Wednesday, October 24, 2018

The Border


As a tease to his recent article in The Atlantic, David Frum on Tuesday tweeted "If liberals insist that enforcing borders is a job only fascists will do, then voters will hire fascists to do the job liberals won't."

In her own confused way, a co-host on The View tried to makea similar point when

In a conversation Monday about the migrant caravan heading to the United States from Central America, The View’s Meghan McCain accused co-host Sunny Hostin of calling her a liar, after claiming that “the left” wants ‘open borders and no consequences’ for undocumented immigrants.

“When you see these images, this is a conservative fever dream and a gift to the mid-term elections because this is exactly what conservatives think people on the left want to have happen into this country,” McCain said. “What a lot of people on the left are saying, no one on this table, is that you want open borders and no consequences.”





Very few people on the left are "saying" that they "want open borders and no consequences." However, they- and yes, that includes Hostin- seem to be saying that. In his article, Frum criticizes President Trump and appears to understand that support on the left for open borders is neither policy nor explicit record. However, he observes 

in the Democrats’ liberal base, the mood toward the caravan is positively sympathetic. The caravan’s slogan, “People without borders,” chimes with the rising sentiment among liberals that border-enforcement is inherently illegitimate, and usually racist, too.

Frum adds

The theory behind the caravans—this latest, and its smaller predecessors over the past 15 years—is that Central Americans have valid asylum claims in the United States because of the pervasive underemployment and gang-violence problems in their countries. If that claim is true, that is a claim shared not only among the thousands in the current caravan, but the millions back home. A 2013 Pew survey found that 58 percent of Salvadorans would move to the United States if they could. The seven countries of Central America together have a population of some 45 million, or about the same as Mexico’s back in 1970, when the mass migration from that nation began.

The fortuitous rise in the ratio of workers to job openings, which may boost wages, undermines one of the legitimate arguments against increased immigration. Nonetheless, it is having a perverse effect as

The strong US job market is again attracting low-wage workers. After a dip in 2017, illegal crossings of the southern border in 2018 have returned to their levels of 2016—and are running well ahead of 2015. If the thousands of people in the caravan successfully cross the border, lodge asylum claims, and are released into the U.S. interior pending adjudication, many more seem likely to follow.

Why wouldn’t they? More than 60 percent of the population of Honduras lives in poverty, according to the World Bank, and very nearly 60 percent do so in Guatemala. While rates of crime and violence have declined in both countries since 2014, they remain appalling by world standards.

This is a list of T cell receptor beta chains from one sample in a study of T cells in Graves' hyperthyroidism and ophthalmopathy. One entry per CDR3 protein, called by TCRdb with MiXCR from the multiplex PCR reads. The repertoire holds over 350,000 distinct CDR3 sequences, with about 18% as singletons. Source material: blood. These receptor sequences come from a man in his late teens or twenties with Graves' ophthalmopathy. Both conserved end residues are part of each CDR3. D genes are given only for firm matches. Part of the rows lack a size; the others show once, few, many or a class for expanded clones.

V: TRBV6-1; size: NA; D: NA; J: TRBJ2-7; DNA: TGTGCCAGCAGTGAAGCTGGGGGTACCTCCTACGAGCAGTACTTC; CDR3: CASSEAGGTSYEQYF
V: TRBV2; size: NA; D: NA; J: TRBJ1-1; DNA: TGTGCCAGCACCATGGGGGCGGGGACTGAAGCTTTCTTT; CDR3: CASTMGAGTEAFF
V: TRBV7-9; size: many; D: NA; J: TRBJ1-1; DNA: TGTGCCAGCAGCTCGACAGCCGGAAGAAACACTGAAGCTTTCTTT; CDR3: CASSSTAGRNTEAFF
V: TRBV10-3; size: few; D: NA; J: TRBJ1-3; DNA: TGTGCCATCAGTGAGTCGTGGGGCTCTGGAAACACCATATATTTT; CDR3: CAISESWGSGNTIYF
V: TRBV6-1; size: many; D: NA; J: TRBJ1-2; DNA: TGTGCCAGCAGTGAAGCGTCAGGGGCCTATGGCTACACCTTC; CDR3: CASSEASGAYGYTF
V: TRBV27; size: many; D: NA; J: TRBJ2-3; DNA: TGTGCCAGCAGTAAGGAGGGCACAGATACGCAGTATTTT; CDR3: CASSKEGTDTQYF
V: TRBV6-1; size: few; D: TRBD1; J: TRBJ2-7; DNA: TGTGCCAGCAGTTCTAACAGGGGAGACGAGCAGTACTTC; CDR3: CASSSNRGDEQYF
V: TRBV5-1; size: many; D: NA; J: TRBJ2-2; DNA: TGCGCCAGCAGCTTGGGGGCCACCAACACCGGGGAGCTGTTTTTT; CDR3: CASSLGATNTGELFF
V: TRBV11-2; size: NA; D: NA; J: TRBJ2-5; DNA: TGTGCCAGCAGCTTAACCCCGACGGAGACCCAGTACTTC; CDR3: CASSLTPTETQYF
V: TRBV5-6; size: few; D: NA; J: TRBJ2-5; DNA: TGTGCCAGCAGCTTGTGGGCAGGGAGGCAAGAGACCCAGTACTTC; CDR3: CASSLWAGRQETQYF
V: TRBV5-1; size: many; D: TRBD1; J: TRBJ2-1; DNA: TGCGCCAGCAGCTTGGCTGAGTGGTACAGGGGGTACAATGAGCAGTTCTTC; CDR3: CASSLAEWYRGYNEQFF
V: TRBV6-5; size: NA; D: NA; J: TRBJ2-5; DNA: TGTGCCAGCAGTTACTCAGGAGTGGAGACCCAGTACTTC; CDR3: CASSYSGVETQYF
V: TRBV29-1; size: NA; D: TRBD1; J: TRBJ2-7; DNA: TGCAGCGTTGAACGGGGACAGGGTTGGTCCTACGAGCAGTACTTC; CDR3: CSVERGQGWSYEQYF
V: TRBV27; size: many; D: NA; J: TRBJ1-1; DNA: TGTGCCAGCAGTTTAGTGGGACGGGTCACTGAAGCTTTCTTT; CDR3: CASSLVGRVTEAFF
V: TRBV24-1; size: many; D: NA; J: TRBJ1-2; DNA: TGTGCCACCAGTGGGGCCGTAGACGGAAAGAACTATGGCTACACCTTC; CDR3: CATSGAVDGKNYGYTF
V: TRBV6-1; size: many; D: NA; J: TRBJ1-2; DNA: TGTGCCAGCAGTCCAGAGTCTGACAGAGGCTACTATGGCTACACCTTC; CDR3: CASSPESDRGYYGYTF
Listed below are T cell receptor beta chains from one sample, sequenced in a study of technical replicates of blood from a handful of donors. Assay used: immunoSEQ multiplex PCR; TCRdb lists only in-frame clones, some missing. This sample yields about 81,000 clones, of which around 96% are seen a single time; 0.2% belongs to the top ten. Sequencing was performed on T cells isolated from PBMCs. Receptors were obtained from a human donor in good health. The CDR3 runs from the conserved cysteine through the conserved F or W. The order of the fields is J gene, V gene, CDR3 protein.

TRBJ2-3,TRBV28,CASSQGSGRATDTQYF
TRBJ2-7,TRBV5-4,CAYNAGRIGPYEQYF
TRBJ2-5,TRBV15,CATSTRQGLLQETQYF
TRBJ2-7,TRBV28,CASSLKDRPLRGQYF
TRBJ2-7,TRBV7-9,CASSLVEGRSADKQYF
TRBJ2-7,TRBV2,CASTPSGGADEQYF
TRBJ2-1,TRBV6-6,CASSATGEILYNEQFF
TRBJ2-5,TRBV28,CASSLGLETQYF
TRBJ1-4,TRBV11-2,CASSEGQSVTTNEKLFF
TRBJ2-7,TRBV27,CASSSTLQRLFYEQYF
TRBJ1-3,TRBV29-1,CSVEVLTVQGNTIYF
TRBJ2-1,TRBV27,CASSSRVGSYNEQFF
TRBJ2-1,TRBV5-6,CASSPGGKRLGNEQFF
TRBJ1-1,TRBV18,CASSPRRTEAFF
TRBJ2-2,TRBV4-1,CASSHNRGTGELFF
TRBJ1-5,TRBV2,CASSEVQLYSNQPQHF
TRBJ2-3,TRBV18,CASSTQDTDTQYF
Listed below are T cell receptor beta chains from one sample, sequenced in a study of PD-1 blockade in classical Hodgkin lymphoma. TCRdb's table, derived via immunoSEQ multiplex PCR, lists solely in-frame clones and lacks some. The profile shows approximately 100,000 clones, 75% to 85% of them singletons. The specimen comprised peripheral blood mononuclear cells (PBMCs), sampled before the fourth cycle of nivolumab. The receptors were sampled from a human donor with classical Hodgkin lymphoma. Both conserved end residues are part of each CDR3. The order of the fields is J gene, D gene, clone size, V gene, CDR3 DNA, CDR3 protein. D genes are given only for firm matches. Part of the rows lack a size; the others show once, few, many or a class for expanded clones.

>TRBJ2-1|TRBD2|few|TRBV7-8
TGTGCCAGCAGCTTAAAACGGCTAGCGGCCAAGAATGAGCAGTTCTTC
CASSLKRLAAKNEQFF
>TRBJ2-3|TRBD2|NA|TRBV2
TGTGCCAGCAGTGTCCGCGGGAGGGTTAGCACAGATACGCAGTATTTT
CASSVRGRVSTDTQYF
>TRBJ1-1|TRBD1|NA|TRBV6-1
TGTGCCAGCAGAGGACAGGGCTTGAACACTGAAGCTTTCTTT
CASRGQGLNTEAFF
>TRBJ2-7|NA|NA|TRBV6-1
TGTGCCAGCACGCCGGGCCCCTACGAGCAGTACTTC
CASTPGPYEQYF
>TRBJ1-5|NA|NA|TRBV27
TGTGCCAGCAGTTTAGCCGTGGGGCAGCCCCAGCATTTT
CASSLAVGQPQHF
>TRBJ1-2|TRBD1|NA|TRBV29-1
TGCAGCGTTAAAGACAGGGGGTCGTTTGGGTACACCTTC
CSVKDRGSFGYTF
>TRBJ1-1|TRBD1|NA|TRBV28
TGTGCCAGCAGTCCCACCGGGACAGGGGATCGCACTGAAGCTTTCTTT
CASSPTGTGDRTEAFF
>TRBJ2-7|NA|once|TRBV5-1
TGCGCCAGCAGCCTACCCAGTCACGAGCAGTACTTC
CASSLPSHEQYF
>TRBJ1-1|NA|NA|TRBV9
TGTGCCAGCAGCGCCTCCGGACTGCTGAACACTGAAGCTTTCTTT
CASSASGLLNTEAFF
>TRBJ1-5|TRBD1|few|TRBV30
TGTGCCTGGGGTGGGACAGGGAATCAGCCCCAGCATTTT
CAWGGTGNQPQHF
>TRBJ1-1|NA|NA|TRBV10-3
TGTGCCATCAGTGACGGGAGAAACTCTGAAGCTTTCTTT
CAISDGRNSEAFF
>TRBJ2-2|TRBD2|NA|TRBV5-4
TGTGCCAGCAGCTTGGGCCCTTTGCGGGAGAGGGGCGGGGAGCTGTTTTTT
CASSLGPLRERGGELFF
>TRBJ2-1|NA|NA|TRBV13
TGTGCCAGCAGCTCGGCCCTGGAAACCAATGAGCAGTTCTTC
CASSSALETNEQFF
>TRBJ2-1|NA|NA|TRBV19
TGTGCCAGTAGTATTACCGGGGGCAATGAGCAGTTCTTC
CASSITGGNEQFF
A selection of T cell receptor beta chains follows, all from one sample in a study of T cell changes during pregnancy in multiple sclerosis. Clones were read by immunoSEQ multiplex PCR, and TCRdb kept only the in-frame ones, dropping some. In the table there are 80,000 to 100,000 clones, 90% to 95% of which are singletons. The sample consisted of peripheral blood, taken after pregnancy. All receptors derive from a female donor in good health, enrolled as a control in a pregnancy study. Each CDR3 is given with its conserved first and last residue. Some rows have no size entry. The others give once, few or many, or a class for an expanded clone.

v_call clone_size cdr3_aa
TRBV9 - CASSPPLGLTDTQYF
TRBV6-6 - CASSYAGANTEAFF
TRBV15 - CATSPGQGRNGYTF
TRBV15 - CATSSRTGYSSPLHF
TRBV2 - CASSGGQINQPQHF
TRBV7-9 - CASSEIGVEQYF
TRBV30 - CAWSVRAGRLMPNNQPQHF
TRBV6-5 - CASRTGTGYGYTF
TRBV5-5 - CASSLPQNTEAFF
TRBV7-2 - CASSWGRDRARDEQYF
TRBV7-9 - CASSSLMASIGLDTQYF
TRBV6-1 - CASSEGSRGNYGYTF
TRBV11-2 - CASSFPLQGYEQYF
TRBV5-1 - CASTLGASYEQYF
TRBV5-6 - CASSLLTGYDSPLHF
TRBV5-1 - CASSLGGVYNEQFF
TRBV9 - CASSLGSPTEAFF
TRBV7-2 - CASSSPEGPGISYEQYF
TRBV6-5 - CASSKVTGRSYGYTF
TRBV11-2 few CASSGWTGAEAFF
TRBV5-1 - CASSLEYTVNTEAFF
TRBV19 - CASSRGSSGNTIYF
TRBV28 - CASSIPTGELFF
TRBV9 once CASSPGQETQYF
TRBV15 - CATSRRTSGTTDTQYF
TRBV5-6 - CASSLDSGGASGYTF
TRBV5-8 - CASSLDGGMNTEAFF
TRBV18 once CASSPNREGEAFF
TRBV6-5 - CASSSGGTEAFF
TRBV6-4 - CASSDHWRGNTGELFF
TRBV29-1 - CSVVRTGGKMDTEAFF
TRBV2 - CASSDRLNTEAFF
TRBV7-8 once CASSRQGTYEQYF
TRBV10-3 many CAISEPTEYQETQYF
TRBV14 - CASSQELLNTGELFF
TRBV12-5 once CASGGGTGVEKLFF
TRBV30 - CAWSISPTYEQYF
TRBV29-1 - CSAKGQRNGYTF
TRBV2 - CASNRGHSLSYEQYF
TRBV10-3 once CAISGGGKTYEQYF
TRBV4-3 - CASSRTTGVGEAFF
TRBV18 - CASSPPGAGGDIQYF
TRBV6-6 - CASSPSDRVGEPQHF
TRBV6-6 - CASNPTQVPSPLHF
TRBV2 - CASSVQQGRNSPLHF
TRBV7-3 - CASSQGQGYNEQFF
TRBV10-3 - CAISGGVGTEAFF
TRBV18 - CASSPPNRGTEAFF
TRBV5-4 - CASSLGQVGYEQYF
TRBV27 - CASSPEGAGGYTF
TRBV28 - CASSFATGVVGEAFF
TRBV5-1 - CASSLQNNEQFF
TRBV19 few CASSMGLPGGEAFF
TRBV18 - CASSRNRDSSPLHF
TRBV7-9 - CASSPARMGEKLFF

The likely political consequences should be evident and are, at least to Frum, who recognizes

For Trump, the caravan represents a political opportunity. Here is exactly the kind of issue that excites more conservative Americans—and empowers him as their blustery, angry champion.

For Trump’s opponents, the caravan represents a trap. Has Trump’s radical nativism so counter-radicalized them that they have internalized the caravan message against any border enforcement at all? If yes, they will not help immigrants. They will only marginalize themselves—and American politics will follow the European path in which anti-immigration parties of the extreme right cannibalize the political center.

The images of thousands (or what appear to be thousands) of refugees- demonized by Trump as immigrants or terrorists- is potentially devastating to Democrats, and are repeatedly played on cable news.  (It doesn't help that they appear to look different than most Americans.)

Pointing out that immigrants have a lower crime rate than native-born Americans, work hard,  are not terrorists, are in Mexico rather than knocking on the door in Brownsville, Texas, or often speak English (which, revealingly, goes unmentioned) will not erase those images. Nor will references to a "nation of immigrants," the promise of the Statue of Liberty nor to Jesus welcoming strangers and refugees, the poor and the persecuted.

Democrats promptly should turn the issue around, arguing that deportations have declined since Donald Trump became President, people are still overstaying their visas, illegal immigrants are staying in the country longer, and caravans will become the norm with this guy's policies. In the short term, the least Democrats could do is to emphasize that Trump's policies are a failure in protecting the interests of Americans. In the long term, they need a simple and coherent, yet sensible, message.

Otherwise, as David Frum realizes, Republicans in the Trump era are going to present Americans with an either-or choice: vote for those of us who will defend Americans, or for the ones who will defend the other. And the demagogues do not intend to lose.




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